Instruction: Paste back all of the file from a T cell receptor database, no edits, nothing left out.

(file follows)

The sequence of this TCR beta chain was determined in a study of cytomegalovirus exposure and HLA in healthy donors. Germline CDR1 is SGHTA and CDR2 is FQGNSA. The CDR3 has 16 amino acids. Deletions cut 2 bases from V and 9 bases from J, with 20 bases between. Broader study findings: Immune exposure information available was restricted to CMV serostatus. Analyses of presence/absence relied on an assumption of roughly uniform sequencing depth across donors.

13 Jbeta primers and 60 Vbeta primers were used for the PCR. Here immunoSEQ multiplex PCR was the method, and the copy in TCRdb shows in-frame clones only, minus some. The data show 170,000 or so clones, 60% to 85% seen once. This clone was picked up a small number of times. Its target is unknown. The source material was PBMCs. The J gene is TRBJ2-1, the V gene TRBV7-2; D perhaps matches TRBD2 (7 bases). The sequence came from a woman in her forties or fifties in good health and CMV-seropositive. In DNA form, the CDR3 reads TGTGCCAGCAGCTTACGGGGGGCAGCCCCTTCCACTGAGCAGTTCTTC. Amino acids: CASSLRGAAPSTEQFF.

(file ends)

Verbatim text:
The sequence of this TCR beta chain was determined in a study of cytomegalovirus exposure and HLA in healthy donors. Germline CDR1 is SGHTA and CDR2 is FQGNSA. The CDR3 has 16 amino acids. Deletions cut 2 bases from V and 9 bases from J, with 20 bases between. Broader study findings: Immune exposure information available was restricted to CMV serostatus. Analyses of presence/absence relied on an assumption of roughly uniform sequencing depth across donors.

13 Jbeta primers and 60 Vbeta primers were used for the PCR. Here immunoSEQ multiplex PCR was the method, and the copy in TCRdb shows in-frame clones only, minus some. The data show 170,000 or so clones, 60% to 85% seen once. This clone was picked up a small number of times. Its target is unknown. The source material was PBMCs. The J gene is TRBJ2-1, the V gene TRBV7-2; D perhaps matches TRBD2 (7 bases). The sequence came from a woman in her forties or fifties in good health and CMV-seropositive. In DNA form, the CDR3 reads TGTGCCAGCAGCTTACGGGGGGCAGCCCCTTCCACTGAGCAGTTCTTC. Amino acids: CASSLRGAAPSTEQFF.